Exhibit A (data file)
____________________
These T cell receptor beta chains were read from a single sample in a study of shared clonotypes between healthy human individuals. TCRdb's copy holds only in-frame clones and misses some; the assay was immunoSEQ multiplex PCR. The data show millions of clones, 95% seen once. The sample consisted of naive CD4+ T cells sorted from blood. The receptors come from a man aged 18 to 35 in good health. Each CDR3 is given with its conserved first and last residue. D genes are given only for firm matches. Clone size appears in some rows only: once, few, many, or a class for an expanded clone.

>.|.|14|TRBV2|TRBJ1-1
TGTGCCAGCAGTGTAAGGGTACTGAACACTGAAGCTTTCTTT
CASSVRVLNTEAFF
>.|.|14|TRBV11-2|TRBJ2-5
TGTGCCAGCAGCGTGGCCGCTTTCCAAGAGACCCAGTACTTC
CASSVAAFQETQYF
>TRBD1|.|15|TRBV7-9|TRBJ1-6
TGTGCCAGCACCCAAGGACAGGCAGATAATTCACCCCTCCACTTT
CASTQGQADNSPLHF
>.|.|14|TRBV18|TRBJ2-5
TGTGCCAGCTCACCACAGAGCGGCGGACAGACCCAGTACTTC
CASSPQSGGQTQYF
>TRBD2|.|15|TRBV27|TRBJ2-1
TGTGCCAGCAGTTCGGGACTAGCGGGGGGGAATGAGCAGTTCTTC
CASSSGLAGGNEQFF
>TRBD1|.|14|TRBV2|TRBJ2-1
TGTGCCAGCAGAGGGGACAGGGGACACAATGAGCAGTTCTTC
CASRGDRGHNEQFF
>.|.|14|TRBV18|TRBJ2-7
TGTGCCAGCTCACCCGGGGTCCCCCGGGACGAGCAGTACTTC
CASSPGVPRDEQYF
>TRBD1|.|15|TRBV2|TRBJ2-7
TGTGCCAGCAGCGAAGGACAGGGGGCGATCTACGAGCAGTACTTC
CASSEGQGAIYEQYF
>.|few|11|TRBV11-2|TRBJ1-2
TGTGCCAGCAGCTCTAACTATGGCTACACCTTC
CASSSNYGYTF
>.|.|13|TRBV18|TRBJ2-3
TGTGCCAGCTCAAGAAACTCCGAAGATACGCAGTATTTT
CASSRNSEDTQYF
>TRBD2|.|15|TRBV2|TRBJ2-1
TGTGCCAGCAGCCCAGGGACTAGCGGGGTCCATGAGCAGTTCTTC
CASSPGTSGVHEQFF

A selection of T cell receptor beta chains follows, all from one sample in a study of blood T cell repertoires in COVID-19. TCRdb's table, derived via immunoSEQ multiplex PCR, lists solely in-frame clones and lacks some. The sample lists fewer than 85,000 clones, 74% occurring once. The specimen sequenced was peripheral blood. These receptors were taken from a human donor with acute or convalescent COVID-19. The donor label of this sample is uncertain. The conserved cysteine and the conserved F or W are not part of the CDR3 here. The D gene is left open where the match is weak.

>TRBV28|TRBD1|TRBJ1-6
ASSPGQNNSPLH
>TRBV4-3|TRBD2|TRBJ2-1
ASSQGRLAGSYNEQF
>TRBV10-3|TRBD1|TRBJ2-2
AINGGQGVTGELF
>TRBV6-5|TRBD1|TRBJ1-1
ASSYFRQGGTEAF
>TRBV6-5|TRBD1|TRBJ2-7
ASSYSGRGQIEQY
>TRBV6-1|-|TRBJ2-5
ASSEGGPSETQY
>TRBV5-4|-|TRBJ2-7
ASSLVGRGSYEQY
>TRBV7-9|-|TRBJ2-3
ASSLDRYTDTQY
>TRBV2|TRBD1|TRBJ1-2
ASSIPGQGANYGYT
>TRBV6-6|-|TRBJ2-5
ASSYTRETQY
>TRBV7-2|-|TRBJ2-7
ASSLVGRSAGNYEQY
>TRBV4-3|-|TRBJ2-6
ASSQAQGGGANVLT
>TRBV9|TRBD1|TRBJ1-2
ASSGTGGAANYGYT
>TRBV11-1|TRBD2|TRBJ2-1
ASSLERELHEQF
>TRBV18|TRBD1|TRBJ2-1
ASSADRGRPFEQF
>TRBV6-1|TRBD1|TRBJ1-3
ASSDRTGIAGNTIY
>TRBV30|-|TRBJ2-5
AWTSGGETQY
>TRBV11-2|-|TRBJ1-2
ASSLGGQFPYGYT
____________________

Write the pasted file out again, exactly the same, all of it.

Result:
These T cell receptor beta chains were read from a single sample in a study of shared clonotypes between healthy human individuals. TCRdb's copy holds only in-frame clones and misses some; the assay was immunoSEQ multiplex PCR. The data show millions of clones, 95% seen once. The sample consisted of naive CD4+ T cells sorted from blood. The receptors come from a man aged 18 to 35 in good health. Each CDR3 is given with its conserved first and last residue. D genes are given only for firm matches. Clone size appears in some rows only: once, few, many, or a class for an expanded clone.

>.|.|14|TRBV2|TRBJ1-1
TGTGCCAGCAGTGTAAGGGTACTGAACACTGAAGCTTTCTTT
CASSVRVLNTEAFF
>.|.|14|TRBV11-2|TRBJ2-5
TGTGCCAGCAGCGTGGCCGCTTTCCAAGAGACCCAGTACTTC
CASSVAAFQETQYF
>TRBD1|.|15|TRBV7-9|TRBJ1-6
TGTGCCAGCACCCAAGGACAGGCAGATAATTCACCCCTCCACTTT
CASTQGQADNSPLHF
>.|.|14|TRBV18|TRBJ2-5
TGTGCCAGCTCACCACAGAGCGGCGGACAGACCCAGTACTTC
CASSPQSGGQTQYF
>TRBD2|.|15|TRBV27|TRBJ2-1
TGTGCCAGCAGTTCGGGACTAGCGGGGGGGAATGAGCAGTTCTTC
CASSSGLAGGNEQFF
>TRBD1|.|14|TRBV2|TRBJ2-1
TGTGCCAGCAGAGGGGACAGGGGACACAATGAGCAGTTCTTC
CASRGDRGHNEQFF
>.|.|14|TRBV18|TRBJ2-7
TGTGCCAGCTCACCCGGGGTCCCCCGGGACGAGCAGTACTTC
CASSPGVPRDEQYF
>TRBD1|.|15|TRBV2|TRBJ2-7
TGTGCCAGCAGCGAAGGACAGGGGGCGATCTACGAGCAGTACTTC
CASSEGQGAIYEQYF
>.|few|11|TRBV11-2|TRBJ1-2
TGTGCCAGCAGCTCTAACTATGGCTACACCTTC
CASSSNYGYTF
>.|.|13|TRBV18|TRBJ2-3
TGTGCCAGCTCAAGAAACTCCGAAGATACGCAGTATTTT
CASSRNSEDTQYF
>TRBD2|.|15|TRBV2|TRBJ2-1
TGTGCCAGCAGCCCAGGGACTAGCGGGGTCCATGAGCAGTTCTTC
CASSPGTSGVHEQFF

A selection of T cell receptor beta chains follows, all from one sample in a study of blood T cell repertoires in COVID-19. TCRdb's table, derived via immunoSEQ multiplex PCR, lists solely in-frame clones and lacks some. The sample lists fewer than 85,000 clones, 74% occurring once. The specimen sequenced was peripheral blood. These receptors were taken from a human donor with acute or convalescent COVID-19. The donor label of this sample is uncertain. The conserved cysteine and the conserved F or W are not part of the CDR3 here. The D gene is left open where the match is weak.

>TRBV28|TRBD1|TRBJ1-6
ASSPGQNNSPLH
>TRBV4-3|TRBD2|TRBJ2-1
ASSQGRLAGSYNEQF
>TRBV10-3|TRBD1|TRBJ2-2
AINGGQGVTGELF
>TRBV6-5|TRBD1|TRBJ1-1
ASSYFRQGGTEAF
>TRBV6-5|TRBD1|TRBJ2-7
ASSYSGRGQIEQY
>TRBV6-1|-|TRBJ2-5
ASSEGGPSETQY
>TRBV5-4|-|TRBJ2-7
ASSLVGRGSYEQY
>TRBV7-9|-|TRBJ2-3
ASSLDRYTDTQY
>TRBV2|TRBD1|TRBJ1-2
ASSIPGQGANYGYT
>TRBV6-6|-|TRBJ2-5
ASSYTRETQY
>TRBV7-2|-|TRBJ2-7
ASSLVGRSAGNYEQY
>TRBV4-3|-|TRBJ2-6
ASSQAQGGGANVLT
>TRBV9|TRBD1|TRBJ1-2
ASSGTGGAANYGYT
>TRBV11-1|TRBD2|TRBJ2-1
ASSLERELHEQF
>TRBV18|TRBD1|TRBJ2-1
ASSADRGRPFEQF
>TRBV6-1|TRBD1|TRBJ1-3
ASSDRTGIAGNTIY
>TRBV30|-|TRBJ2-5
AWTSGGETQY
>TRBV11-2|-|TRBJ1-2
ASSLGGQFPYGYT